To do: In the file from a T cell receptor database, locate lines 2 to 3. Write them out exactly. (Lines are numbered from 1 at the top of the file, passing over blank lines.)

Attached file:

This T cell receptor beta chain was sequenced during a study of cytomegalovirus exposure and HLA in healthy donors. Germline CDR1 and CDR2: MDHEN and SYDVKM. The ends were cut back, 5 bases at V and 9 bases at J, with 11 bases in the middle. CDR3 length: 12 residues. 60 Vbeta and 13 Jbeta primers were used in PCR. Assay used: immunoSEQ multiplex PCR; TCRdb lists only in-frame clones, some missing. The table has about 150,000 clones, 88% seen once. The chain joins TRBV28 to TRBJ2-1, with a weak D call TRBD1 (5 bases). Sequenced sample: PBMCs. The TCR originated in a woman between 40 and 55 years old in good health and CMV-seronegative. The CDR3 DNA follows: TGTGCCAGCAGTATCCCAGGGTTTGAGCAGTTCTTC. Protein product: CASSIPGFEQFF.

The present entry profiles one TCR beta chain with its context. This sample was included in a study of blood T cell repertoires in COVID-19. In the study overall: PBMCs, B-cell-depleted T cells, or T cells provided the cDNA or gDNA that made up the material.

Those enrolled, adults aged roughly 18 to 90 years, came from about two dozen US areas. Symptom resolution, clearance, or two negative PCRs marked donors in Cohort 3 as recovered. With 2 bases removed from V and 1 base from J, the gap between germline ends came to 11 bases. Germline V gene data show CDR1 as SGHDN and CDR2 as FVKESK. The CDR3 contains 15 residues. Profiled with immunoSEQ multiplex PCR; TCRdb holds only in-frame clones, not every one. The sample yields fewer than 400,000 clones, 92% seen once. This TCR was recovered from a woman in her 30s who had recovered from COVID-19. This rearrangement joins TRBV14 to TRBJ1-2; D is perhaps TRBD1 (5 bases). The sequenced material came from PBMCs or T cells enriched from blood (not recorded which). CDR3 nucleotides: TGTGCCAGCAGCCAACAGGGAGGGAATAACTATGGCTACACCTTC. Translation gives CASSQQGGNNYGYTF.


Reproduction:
The present entry profiles one TCR beta chain with its context. This sample was included in a study of blood T cell repertoires in COVID-19. In the study overall: PBMCs, B-cell-depleted T cells, or T cells provided the cDNA or gDNA that made up the material.

Those enrolled, adults aged roughly 18 to 90 years, came from about two dozen US areas. Symptom resolution, clearance, or two negative PCRs marked donors in Cohort 3 as recovered. With 2 bases removed from V and 1 base from J, the gap between germline ends came to 11 bases. Germline V gene data show CDR1 as SGHDN and CDR2 as FVKESK. The CDR3 contains 15 residues. Profiled with immunoSEQ multiplex PCR; TCRdb holds only in-frame clones, not every one. The sample yields fewer than 400,000 clones, 92% seen once. This TCR was recovered from a woman in her 30s who had recovered from COVID-19. This rearrangement joins TRBV14 to TRBJ1-2; D is perhaps TRBD1 (5 bases). The sequenced material came from PBMCs or T cells enriched from blood (not recorded which). CDR3 nucleotides: TGTGCCAGCAGCCAACAGGGAGGGAATAACTATGGCTACACCTTC. Translation gives CASSQQGGNNYGYTF.